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Great Escapes Nara
(Entered Jun. 19, 2009)
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Located in the cultural shadows of Kyoto and Osaka, both which are roughly 30 minutes away by train, Nara is sometimes overlooked on tourist itineraries. This is unfortunate as it's arguably the most interesting part of the Kansai area. Realtively small and rural, it's interesting to note that this city was once, for a brief period, the capital of Japan.
Steve and I took a break from the pouring rain of Kyoto and headed here for half a day. When we arrived, the rain had stopped. A good start!

nara todaiji steve

Nara might not have the deluge of temples and historical sites that Kyoto has, but what it lacks in quantity, it makes up for in quality. Todaiji temple, the largest wooden building in the world, houses the Daibutsu, which at 15 meters, is the largest bronze gilt statue of Buddha in the world. Located in Nara park, about 10 minutes away on foot from Nara station, the area is picturesque and serene (at least when we were there). One can easily spend all day walking around the park visiting various historical and modern sites.

nara todaiji facing away

The massive size of the temple has to be seen to be appreciated. On the inside it is just one single huge room that could probably fit several airplanes in it. Front and center is the 15 meter tall daibutsu. In the back there is a special column that has a hole in it. The hole is supposedly the same size as the buddha's nostril, and if you can squeeze through it, you will apparently be blessed with enlightenment in your next life. When I was here years ago I managed to get through, to applause from the surrounding people, but this time around there were about 200 school kids in line ahead of us, all wanting to get through. Steve decided to give enlightenment a miss, and since I'd already been blessed the last time I was here, we contined on.

nara daibutsu buddha

Although it has some beautiful temples, Nara might be more well known for its deer, which roam freely around the entire city, and apparently number around 1200. The deer are revered in Nara as being messengers of the gods, so don't think you'll be eating venison in any nearby restaurants.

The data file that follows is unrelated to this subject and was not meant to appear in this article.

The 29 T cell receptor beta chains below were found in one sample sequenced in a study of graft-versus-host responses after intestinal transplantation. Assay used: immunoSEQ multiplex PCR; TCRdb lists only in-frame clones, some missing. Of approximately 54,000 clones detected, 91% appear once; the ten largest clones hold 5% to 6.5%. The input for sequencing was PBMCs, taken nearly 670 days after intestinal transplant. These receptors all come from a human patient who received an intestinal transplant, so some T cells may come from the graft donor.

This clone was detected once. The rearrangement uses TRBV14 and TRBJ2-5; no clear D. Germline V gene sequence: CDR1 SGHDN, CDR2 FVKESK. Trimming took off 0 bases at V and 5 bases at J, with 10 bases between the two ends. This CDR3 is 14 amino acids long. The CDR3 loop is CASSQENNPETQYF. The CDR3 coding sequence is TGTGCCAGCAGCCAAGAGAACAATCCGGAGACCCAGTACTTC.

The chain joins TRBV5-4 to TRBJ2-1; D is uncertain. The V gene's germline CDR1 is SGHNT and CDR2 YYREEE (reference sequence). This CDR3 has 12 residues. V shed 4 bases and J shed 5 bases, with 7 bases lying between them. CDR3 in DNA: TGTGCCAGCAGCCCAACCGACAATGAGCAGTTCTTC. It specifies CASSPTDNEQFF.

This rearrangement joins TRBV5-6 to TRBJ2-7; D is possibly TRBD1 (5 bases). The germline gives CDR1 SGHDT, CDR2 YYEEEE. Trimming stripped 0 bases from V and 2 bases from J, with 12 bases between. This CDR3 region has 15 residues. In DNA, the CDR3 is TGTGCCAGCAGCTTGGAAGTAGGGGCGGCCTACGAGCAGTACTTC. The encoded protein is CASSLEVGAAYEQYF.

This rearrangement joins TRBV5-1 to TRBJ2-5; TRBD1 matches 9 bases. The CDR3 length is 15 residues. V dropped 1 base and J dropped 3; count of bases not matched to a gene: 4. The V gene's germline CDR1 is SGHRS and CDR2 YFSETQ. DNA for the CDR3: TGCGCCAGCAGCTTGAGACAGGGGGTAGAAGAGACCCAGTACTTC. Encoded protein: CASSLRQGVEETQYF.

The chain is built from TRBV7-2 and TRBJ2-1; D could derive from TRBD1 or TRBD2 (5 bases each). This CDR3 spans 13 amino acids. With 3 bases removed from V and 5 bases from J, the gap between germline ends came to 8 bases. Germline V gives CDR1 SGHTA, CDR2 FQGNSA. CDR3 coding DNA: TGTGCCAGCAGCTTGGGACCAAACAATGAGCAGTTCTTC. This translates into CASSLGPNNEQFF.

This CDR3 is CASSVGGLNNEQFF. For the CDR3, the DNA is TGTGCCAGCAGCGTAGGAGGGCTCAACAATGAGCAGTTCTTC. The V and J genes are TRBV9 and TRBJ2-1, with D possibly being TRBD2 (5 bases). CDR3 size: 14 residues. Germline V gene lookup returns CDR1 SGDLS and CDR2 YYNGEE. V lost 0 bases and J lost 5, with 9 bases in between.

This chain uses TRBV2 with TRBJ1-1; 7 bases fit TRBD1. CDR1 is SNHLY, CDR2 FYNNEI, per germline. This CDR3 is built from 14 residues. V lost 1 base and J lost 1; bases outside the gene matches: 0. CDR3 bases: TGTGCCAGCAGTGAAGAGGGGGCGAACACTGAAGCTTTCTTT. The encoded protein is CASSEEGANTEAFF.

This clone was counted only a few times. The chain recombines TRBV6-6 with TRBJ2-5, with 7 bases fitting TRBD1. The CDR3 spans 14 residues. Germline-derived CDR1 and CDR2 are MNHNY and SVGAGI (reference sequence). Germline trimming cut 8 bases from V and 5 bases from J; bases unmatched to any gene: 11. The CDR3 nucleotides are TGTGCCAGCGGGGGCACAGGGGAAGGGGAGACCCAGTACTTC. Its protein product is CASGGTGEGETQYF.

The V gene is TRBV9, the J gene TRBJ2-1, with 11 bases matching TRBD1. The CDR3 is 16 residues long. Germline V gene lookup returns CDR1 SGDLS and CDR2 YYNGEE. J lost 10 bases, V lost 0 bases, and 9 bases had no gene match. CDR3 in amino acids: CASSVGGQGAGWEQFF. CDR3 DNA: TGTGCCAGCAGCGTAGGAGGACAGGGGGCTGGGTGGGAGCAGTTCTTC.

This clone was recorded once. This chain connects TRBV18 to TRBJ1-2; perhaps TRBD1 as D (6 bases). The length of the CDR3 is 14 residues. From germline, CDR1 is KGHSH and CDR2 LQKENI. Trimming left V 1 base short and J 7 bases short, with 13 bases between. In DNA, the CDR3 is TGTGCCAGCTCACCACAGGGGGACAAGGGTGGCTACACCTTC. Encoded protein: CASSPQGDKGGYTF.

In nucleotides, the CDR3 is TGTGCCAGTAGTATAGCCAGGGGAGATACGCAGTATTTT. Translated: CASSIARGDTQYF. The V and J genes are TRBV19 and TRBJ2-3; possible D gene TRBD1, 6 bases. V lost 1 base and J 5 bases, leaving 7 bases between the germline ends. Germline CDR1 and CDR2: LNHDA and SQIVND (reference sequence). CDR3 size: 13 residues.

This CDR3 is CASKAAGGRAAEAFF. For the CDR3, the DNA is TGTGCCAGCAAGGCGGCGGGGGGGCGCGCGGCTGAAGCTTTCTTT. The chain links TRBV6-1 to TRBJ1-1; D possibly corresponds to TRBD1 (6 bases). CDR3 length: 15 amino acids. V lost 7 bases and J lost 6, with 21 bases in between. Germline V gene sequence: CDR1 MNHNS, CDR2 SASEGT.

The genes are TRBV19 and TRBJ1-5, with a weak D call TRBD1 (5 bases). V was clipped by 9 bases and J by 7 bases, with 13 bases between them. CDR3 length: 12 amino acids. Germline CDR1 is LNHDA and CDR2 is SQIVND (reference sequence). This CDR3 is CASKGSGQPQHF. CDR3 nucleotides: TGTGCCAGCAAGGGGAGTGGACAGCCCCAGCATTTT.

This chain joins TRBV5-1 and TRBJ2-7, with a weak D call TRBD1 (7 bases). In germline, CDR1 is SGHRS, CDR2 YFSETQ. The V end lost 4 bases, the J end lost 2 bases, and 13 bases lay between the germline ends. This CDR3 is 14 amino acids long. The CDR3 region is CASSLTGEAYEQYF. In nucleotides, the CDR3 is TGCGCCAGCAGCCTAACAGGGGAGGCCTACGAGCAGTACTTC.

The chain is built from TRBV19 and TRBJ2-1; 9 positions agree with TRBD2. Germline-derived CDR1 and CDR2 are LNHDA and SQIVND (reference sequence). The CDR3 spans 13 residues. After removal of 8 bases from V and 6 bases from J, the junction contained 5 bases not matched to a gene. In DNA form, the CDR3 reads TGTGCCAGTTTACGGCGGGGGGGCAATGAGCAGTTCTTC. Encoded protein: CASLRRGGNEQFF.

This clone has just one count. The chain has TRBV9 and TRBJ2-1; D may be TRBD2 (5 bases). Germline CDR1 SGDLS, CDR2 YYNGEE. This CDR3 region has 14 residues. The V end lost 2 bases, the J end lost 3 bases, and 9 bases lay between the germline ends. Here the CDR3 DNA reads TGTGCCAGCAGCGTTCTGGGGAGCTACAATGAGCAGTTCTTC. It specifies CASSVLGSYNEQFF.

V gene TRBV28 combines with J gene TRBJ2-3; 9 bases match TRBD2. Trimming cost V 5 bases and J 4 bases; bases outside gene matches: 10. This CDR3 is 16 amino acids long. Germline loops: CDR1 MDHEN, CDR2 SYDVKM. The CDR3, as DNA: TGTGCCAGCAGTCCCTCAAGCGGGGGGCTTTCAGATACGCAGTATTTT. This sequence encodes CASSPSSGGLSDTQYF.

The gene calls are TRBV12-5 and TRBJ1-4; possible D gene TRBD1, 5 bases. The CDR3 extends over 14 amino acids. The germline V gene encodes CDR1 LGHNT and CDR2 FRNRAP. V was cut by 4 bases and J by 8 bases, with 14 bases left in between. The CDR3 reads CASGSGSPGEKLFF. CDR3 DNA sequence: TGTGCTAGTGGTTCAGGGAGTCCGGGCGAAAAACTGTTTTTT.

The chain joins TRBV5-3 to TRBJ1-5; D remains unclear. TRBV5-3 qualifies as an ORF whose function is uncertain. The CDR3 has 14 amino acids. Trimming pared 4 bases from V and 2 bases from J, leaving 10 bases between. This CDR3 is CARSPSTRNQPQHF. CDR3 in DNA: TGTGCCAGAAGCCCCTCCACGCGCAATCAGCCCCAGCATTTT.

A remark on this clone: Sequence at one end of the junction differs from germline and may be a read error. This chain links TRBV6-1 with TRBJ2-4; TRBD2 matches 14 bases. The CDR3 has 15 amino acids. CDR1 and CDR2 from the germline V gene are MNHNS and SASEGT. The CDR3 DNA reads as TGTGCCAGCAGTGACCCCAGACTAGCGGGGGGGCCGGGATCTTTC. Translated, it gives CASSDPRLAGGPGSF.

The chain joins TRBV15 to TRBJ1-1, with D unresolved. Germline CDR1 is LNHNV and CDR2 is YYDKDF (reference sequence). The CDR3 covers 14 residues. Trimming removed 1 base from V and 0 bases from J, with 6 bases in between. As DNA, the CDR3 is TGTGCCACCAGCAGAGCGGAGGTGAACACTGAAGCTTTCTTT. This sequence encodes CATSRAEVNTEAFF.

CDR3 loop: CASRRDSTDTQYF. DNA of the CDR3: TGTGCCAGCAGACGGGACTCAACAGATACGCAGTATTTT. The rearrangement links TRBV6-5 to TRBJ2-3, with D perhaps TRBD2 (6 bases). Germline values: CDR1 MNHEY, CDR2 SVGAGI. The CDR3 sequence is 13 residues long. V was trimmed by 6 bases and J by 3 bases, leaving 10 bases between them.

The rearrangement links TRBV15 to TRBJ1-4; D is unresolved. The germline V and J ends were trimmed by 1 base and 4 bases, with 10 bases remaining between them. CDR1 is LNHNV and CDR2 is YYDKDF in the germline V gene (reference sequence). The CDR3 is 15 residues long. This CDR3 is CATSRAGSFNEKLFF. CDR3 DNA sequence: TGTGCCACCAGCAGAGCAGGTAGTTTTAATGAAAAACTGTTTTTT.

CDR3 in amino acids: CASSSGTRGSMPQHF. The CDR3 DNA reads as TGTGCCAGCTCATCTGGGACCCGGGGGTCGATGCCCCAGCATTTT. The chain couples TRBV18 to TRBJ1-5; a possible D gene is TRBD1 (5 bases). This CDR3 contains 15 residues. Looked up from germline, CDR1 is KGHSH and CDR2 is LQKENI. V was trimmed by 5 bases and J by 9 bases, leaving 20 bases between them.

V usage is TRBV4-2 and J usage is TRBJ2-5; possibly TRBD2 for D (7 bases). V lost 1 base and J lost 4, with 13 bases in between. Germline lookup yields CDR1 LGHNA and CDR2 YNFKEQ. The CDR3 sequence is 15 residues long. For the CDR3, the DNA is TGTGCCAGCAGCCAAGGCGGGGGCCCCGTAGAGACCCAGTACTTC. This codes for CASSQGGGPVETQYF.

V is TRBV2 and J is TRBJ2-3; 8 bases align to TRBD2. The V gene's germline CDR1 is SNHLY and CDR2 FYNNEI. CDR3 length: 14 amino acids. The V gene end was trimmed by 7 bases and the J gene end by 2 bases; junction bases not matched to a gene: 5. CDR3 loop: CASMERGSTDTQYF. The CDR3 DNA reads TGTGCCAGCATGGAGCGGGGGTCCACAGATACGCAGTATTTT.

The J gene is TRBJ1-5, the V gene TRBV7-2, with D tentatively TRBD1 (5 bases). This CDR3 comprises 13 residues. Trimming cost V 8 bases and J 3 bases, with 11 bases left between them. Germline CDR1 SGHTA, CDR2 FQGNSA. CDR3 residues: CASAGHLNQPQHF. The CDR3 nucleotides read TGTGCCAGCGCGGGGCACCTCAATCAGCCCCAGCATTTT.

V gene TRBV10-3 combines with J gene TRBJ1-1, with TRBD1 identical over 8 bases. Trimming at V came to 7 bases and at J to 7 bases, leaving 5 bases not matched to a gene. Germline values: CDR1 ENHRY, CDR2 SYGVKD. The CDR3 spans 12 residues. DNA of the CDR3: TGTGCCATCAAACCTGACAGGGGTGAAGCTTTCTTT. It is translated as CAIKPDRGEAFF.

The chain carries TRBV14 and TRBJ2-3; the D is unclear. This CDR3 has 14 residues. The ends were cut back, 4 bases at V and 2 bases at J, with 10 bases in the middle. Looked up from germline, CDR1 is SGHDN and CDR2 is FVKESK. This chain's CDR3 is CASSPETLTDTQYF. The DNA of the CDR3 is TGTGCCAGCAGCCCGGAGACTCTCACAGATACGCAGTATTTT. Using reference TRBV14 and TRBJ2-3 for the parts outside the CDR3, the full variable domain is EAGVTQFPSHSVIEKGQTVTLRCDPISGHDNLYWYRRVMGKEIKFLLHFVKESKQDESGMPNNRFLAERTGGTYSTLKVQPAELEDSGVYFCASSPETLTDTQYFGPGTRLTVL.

nara shika deer

Although they appear tame, and you can buy special 'deer crackers' that you can feed to them, the deer can sometimes be aggressive, especially if you don't give up those crackers like, right now. If there aren't many other people in the park, you may be swarmed by deer who show their impatience by biting, nudging, butting you. Thankfully the deer are fairly small, at least by Canadian standards, but the males still have fairly big antlers that you need to watch out for.
Don't let them push you around though. Nara deer are specially trained to bow before getting the crackers. No joke. I really want to meet the guy that managed to train 1200 or so deer to bow. Does he take each baby deer away for some bowing training before releasing it back into the herd? Maybe it's become instinctual? Anyway to start the bowing ritual, hold the cracker up out of reach. If you just shove them in their faces the deer will forget to be polite.

nara shika deer steve feeding

If there are no deer crackers to be had, hungry and frustrated deer may eat whatever's handy so watch out. Metal chains, cameras, backpacks, small animals... any people reported missing in Nara?
Actually the deer were all fatties. No doubt they get fed like 100 deer crackers every day each.

nara deer shika eating chain

A report on Nara wouldn't be complete without some video footage of Steve and I frolicing with the deer!

All humour aside, if you do head to Kansai, don't skip Nara, it may be the best part of your vacation! (Just make sure to keep an eye on your kids when feeding those hungry deer!)



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